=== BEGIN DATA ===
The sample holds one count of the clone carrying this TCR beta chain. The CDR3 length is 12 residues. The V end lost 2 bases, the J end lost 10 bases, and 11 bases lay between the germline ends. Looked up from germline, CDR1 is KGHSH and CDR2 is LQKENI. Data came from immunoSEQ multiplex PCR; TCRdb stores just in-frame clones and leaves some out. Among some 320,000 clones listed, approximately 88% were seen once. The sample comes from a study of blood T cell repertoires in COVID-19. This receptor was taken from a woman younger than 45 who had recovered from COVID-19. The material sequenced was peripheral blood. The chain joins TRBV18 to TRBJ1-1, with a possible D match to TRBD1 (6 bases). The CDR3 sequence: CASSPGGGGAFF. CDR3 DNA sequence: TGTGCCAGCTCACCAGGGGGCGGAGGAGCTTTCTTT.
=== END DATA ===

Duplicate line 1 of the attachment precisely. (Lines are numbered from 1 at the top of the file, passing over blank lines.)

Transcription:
The sample holds one count of the clone carrying this TCR beta chain. The CDR3 length is 12 residues. The V end lost 2 bases, the J end lost 10 bases, and 11 bases lay between the germline ends. Looked up from germline, CDR1 is KGHSH and CDR2 is LQKENI. Data came from immunoSEQ multiplex PCR; TCRdb stores just in-frame clones and leaves some out. Among some 320,000 clones listed, approximately 88% were seen once. The sample comes from a study of blood T cell repertoires in COVID-19. This receptor was taken from a woman younger than 45 who had recovered from COVID-19. The material sequenced was peripheral blood. The chain joins TRBV18 to TRBJ1-1, with a possible D match to TRBD1 (6 bases). The CDR3 sequence: CASSPGGGGAFF. CDR3 DNA sequence: TGTGCCAGCTCACCAGGGGGCGGAGGAGCTTTCTTT.